Col Q isn't the most good governance focused guy out there. The top Libyan insurgent group that is trying to take him down is the Libyan Islamic Fighting Group (LIFG). These guys are built around a core of former foreign fighters who fought with the Muj in Afghanistan against the Soviets. As Libya was one of the top sources of foreign fighters for Iraq, I suspect many of those had LIFG linkages as well. Their goals are purely nationalist. They don't think Libya is as true to the principles of Islam as it should be under COL Q, and find his government to be "corrupt and oppressive" according to Wikipedia. I suspect that if I drilled into the facts of the matter and could sit down and talk with these guys I would find that they question the legitimacy in their eyes of Qadaffi to rule, that they feel they have no legal, trusted, or certain means to make changes to government; and that most likely the segment of society they draw from feels it is treated with disrespect in some major ways as a matter of status, and quite possibly that they feel that the rule of law as applied to them is unjust. This is Causation. This is what creates the conditions of insurgency within this populace. The LIFG is just a symptom, a group that emerged within those conditions caused by the government to challenge the government.

Now Qadaffi comes to the U.S. and says "Hey, I have AQ in my country. These LIFG guys are AQ and I will help you in the GWOT to defeat AQ is you help me defeat the LIFG/AQ threat here."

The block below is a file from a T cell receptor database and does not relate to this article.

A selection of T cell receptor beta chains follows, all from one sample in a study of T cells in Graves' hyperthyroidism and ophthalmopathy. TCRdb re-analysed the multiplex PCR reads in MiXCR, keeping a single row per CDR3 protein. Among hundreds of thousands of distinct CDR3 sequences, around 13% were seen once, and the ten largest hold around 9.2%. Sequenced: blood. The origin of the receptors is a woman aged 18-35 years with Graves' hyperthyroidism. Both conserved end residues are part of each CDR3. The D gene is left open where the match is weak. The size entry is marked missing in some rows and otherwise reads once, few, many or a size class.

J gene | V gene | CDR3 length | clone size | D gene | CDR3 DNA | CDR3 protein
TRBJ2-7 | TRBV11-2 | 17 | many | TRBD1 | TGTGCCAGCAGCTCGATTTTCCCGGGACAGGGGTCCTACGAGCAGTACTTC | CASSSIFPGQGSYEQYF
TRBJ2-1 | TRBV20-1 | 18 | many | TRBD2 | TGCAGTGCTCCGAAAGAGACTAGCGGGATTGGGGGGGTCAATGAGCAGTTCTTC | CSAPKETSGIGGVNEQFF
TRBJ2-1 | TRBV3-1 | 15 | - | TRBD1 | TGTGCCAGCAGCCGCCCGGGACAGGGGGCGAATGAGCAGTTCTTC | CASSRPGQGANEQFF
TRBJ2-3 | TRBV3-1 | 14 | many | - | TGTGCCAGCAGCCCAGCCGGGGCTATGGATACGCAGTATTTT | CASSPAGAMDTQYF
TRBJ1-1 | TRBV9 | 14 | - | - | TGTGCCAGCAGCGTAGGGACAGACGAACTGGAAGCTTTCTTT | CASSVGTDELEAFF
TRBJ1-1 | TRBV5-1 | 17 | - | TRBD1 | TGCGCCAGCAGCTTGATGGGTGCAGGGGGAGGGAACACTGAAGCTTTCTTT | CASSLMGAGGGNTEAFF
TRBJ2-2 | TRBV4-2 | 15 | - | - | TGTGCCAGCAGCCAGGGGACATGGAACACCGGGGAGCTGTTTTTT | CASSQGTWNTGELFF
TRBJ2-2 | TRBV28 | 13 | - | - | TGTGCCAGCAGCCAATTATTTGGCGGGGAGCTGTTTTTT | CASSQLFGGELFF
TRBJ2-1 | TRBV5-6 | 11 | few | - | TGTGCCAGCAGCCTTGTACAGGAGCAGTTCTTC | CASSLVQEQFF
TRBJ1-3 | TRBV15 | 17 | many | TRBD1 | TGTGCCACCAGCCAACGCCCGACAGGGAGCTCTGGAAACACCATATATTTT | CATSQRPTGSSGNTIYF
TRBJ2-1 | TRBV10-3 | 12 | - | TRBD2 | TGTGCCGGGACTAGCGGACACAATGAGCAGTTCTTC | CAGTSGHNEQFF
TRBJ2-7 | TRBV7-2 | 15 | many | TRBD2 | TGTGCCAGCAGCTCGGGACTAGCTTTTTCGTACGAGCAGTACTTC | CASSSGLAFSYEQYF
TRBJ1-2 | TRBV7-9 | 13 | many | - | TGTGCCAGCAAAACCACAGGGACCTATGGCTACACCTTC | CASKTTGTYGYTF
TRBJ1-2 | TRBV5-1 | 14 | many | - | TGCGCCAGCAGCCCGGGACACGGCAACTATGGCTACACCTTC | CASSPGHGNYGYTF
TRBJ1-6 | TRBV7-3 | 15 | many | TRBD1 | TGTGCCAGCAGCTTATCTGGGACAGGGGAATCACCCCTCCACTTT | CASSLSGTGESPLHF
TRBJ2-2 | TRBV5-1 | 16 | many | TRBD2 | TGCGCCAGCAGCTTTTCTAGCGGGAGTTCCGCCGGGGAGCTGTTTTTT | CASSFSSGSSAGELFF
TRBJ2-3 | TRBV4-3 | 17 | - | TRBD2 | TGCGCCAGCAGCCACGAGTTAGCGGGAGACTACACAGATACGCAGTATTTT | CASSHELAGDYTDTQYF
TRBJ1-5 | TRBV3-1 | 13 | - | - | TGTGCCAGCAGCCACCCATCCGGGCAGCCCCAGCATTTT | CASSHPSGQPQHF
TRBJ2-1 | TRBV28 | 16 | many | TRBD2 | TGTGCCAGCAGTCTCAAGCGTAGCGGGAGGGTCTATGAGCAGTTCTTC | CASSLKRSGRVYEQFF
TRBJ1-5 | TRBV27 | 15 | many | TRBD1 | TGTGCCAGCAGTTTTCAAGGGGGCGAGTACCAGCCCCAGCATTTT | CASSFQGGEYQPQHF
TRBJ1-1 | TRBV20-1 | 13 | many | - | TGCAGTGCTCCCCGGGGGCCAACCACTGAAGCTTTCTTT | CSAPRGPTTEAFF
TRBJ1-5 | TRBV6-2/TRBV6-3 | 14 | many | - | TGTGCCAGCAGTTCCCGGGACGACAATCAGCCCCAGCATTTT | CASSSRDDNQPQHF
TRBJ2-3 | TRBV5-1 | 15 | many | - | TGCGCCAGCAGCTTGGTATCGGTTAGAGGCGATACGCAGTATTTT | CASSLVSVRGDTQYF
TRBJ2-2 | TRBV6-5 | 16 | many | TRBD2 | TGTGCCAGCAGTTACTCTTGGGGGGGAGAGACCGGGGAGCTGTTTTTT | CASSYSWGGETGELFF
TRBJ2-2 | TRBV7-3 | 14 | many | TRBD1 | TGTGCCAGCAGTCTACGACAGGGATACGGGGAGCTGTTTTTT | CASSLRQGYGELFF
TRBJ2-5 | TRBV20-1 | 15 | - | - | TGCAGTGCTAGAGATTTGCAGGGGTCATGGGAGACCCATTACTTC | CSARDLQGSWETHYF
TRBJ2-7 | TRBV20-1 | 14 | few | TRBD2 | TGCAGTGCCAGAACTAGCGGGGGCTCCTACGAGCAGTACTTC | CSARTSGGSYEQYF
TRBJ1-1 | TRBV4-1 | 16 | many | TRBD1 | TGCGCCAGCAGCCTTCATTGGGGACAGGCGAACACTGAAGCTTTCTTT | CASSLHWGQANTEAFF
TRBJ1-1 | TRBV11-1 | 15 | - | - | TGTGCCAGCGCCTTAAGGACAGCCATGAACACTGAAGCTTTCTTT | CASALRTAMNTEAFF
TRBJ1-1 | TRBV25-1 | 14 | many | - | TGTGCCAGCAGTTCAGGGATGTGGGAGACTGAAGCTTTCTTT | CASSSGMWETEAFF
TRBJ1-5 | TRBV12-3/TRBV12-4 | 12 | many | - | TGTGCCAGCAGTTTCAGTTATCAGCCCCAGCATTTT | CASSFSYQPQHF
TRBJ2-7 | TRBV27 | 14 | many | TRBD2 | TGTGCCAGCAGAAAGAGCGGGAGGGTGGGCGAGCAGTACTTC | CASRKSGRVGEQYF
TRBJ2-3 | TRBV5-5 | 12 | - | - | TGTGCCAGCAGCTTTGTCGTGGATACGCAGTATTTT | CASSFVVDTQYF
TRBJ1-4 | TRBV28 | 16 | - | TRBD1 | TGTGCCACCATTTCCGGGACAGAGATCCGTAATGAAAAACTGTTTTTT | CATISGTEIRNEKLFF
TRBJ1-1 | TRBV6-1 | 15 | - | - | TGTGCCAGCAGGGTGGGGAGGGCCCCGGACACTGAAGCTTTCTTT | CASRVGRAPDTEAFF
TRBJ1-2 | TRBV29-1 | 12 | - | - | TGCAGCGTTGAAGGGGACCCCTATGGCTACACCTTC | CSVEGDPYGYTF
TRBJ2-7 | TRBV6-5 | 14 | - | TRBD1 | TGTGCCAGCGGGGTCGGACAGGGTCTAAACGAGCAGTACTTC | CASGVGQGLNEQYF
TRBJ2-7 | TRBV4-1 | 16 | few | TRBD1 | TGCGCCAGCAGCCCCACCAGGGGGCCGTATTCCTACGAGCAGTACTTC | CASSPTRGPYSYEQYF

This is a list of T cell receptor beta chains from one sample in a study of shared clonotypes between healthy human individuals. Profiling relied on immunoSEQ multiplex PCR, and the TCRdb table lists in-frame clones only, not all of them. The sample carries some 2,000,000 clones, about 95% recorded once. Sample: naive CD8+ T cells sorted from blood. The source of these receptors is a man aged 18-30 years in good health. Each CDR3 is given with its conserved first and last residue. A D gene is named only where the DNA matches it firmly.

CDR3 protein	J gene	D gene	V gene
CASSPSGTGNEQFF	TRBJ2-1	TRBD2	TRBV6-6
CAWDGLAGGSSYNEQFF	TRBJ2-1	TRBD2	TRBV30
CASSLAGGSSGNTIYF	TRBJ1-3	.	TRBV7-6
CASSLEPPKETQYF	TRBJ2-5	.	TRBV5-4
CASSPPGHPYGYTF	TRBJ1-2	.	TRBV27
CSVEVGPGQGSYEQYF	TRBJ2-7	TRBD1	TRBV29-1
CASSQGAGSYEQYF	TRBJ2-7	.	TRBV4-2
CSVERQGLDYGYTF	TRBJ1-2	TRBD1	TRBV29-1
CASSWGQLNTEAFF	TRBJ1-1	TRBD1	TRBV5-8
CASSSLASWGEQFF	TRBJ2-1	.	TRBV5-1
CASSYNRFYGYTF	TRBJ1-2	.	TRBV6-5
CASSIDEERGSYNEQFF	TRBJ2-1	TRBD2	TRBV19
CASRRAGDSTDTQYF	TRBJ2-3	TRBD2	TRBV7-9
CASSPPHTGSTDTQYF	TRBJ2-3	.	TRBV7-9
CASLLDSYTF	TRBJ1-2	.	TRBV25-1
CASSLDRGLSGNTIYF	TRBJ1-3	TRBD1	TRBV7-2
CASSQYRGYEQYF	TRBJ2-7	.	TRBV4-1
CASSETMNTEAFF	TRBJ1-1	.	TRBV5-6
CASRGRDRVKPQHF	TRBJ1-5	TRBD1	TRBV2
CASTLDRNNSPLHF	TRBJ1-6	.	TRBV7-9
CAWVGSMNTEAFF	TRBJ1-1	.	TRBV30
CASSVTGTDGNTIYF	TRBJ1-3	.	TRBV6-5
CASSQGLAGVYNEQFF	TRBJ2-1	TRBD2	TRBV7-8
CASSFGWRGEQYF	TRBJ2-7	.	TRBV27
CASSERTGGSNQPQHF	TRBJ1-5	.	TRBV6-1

OK, yes, AQ is conducting UW in Libya and is targeting LIFG and there is some affiliation there. But AQ is still AQ with its Regional/Global agenda and LIFG is still LIFG with its nationalist agenda. A non-state UW movement meets a nationalist revolutionary insurgency movement.

Now, if the U.S. desperate for allies in the GWOT sees a golden opportunity to bring a Muslim government on board as part of the coalition against AQ (hey, this makes us look better in not being "anti-Muslim", right?) what have we actually done?

Well, what we have done is given these guys motivation to attack the US. They already had causation to exist, and that was nationalist. Their leadership is not a big fan of AQ, but then we come along and make a decision that validates AQ's sales pitch.

So the logical choice of making an ally of Qadaffi and then conducting capacity building with him to leverage his security forces more effectively in the war against AQ in North Africa actually makes the likelihood of terrorist attacks on the US greater. We piled Motivation on top of Causation because we did not properly understand the nature of the insurgency in Libya or the Nature of AQ and their UW operations either one. Pure, Intel-driven, threat-centric lunacy.